Anti-Semitic activities will not be tolerated, say officials

Share on facebook
Facebook
Share on twitter
Twitter
Share on linkedin
LinkedIn
Share on email
Email
Share on print
Print

ALBANY – Four Jewish community centers in New York, two of which are in Westchester County, were the targets of bomb threats on Monday and that was the last straw for Governor Andrew Cuomo. The threats were made against centers in Tarrytown, New Rochelle, Staten Island and Plainview.
Calling the threats “reprehensible and cowardly attacks” on all New Yorkers, he vowed “that we will do everything in our power to catch those responsible for this wave of hate crimes.” The governor vowed “the full force of government will be brought to bear in these efforts and these perpetrators will be punished.”

Cuomo vows to do “everything in our power” to end the wave of hate crimes

Cuomo has ordered the State Police to work with federal and local law enforcement to investigate the threats and apprehend those responsible.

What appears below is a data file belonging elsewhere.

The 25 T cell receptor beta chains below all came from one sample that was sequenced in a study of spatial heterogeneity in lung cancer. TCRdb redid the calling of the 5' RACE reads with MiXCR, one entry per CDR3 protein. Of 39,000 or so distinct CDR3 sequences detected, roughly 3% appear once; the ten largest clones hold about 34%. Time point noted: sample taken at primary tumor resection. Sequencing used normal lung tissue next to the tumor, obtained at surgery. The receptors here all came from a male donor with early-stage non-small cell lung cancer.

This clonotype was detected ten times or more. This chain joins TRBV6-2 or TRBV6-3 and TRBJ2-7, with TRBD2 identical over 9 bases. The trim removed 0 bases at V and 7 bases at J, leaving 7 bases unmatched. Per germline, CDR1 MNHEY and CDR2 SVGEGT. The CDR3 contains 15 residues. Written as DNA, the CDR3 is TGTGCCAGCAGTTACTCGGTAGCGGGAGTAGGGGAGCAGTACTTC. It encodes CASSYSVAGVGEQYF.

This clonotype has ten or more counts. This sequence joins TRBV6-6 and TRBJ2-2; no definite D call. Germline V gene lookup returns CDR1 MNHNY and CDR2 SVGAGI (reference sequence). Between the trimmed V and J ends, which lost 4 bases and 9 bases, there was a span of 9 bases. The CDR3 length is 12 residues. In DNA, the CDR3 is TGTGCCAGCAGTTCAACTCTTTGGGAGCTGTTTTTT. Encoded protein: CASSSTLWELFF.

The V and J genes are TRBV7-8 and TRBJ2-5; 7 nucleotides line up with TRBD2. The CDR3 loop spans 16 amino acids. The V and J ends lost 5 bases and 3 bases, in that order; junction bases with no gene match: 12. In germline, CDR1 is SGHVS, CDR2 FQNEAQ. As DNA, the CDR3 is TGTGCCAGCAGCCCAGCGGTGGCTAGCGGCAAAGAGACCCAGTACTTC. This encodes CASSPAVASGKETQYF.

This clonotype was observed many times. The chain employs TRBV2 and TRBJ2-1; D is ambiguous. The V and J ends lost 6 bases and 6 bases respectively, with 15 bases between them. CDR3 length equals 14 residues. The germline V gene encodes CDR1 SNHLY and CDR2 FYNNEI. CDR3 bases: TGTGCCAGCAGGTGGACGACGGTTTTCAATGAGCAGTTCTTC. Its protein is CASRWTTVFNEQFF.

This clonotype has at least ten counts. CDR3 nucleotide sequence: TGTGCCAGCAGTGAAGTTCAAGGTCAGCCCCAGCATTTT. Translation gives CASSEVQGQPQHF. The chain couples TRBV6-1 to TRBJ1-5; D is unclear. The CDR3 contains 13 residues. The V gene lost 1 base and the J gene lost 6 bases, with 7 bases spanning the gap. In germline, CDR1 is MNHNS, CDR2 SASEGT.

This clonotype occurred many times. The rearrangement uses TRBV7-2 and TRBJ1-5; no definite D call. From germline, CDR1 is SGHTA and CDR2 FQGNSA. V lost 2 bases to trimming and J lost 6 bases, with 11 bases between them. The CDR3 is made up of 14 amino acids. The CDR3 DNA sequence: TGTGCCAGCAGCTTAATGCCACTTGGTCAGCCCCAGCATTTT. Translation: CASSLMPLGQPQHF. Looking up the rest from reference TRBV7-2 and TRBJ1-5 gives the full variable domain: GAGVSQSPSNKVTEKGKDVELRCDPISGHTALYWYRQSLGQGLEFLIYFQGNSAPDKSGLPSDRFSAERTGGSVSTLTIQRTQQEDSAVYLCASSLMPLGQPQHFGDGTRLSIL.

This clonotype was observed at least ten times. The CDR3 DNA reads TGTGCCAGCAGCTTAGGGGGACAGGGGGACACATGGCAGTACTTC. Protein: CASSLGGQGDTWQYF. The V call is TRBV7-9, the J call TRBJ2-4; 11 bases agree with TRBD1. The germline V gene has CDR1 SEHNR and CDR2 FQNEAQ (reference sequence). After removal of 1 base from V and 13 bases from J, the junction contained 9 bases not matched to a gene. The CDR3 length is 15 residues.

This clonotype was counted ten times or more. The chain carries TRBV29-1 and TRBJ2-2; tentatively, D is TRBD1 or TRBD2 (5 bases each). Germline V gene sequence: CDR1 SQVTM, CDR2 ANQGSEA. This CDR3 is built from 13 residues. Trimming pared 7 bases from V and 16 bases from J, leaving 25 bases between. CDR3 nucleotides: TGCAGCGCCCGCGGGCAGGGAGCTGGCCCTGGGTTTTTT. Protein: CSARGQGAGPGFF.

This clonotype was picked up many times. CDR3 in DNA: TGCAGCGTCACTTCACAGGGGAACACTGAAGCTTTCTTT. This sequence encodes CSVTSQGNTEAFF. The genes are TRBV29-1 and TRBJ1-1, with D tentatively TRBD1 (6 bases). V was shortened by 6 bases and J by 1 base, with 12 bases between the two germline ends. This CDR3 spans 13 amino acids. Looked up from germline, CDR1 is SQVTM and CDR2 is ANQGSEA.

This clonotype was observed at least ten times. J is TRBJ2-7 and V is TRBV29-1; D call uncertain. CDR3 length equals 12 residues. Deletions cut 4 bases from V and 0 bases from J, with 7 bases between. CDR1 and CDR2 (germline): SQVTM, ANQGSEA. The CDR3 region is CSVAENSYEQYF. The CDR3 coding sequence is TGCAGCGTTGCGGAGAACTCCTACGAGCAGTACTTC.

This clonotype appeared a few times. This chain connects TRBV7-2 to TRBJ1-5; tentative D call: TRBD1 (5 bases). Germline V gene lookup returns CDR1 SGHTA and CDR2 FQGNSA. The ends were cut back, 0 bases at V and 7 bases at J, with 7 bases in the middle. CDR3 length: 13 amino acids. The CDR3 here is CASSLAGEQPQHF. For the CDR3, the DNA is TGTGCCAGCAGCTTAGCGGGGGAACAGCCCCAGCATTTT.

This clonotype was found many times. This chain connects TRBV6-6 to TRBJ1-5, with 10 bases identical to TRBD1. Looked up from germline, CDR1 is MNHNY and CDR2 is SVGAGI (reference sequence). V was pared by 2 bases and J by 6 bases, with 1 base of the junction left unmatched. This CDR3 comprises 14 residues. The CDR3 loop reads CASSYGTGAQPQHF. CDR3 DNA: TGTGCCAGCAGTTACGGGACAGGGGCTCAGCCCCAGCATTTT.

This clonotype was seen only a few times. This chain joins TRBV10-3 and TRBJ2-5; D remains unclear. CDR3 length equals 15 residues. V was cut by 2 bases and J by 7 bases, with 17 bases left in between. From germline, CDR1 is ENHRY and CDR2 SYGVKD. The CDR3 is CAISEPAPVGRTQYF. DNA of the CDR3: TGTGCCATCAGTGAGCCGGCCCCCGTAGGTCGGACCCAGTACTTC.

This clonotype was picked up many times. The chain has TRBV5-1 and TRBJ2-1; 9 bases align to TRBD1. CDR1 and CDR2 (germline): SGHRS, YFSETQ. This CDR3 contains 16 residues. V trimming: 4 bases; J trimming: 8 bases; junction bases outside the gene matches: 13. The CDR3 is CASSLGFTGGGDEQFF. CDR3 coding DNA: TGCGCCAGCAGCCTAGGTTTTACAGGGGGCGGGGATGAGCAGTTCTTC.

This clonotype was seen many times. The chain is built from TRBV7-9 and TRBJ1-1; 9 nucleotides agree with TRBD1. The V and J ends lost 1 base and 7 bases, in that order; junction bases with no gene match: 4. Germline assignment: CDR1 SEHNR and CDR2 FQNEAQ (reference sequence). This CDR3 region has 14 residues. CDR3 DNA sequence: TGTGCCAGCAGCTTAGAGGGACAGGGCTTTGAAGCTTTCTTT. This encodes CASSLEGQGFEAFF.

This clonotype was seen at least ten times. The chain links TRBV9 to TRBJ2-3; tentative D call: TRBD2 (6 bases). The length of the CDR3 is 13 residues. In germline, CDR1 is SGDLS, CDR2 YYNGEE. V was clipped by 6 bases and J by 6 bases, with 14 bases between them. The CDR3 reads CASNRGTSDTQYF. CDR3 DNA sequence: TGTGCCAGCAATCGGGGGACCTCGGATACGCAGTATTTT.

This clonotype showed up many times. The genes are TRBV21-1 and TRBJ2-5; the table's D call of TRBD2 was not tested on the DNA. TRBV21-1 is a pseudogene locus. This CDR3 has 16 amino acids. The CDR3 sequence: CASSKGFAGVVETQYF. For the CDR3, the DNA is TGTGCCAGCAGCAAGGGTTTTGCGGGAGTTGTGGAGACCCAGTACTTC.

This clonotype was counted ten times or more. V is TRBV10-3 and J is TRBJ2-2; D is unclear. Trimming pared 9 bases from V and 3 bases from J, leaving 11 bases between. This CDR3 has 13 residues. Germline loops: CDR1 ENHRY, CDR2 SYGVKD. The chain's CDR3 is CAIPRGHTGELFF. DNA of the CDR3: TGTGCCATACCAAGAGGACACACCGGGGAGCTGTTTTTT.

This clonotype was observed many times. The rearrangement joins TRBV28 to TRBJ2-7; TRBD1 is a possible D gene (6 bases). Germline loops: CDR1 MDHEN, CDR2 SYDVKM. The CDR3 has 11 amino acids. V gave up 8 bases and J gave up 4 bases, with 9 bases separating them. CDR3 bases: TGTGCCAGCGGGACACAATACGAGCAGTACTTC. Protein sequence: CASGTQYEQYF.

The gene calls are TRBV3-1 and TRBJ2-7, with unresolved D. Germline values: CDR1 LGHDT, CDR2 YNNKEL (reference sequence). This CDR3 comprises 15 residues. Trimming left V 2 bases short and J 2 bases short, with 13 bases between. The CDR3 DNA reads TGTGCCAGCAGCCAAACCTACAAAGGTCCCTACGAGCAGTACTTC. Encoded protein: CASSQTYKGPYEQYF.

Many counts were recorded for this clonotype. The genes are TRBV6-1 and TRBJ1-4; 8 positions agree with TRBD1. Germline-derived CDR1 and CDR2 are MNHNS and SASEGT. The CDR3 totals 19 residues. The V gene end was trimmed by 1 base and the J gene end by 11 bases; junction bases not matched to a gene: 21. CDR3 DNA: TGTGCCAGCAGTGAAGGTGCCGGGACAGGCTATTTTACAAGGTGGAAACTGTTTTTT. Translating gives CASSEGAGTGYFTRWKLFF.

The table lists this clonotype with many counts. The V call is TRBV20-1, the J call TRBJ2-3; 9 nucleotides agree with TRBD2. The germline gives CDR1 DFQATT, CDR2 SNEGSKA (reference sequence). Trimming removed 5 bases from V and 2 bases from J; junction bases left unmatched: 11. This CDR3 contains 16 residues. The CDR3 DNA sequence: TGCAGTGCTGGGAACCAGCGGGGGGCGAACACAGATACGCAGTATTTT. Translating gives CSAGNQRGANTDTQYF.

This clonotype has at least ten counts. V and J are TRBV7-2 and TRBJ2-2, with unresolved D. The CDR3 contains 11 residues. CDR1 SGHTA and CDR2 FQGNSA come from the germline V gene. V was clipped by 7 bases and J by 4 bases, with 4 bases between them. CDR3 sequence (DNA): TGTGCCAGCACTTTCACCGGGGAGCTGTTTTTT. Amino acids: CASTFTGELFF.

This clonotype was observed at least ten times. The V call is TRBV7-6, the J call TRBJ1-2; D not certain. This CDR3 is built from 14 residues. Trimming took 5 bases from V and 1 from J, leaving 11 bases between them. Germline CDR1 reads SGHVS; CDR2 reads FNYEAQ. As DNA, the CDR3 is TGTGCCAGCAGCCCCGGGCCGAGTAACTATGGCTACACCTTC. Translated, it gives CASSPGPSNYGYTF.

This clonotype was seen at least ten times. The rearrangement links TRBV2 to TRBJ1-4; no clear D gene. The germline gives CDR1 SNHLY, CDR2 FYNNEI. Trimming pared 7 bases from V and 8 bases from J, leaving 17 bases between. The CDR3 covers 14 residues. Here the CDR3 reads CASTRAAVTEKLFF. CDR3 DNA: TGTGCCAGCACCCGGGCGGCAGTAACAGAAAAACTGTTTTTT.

Westchester County Executive Robert Astorino said the county “will not stand silent in the face of anti-Semitic acts or any other bias crimes.” He said he joins with “all people of good will in condemning the bomb threats that occurred here and around the country” and he said he has directed the county’s Department of Public Works to work with federal and local law enforcement agencies “in every way possible t bring those responsible to justice.”
Congresswoman Nita Lowey (D, NY-17) said the community “will not allow hatred, bigotry, or anti-Semitic violence to terrorize our families or our community.”
Lowey has also joined with Rep. Chris Smith (R-NJ), Ileana Ros-Lehtinen (R-FL), Ted Deutch (D-FL), Kay Granger (R-TX), Marc Veasey (D-TX) and Peter Roskam (R-IL) in re-launching the Bipartisan Taskforce for Combating Anti-Semitism.
In the Town of Clarkstown, Supervisor George Hoehmann and Acting Police Chief, Captain Robert Mahon, said the town police have stepped up patrols around all synagogues, JCC Rockland and other houses of worship in Clarkstown.
Last week, the governor announced $25 million to boost safety and security at New York’s schools and day care centers at risk of hate crimes or attacks because of their ideology, beliefs or mission.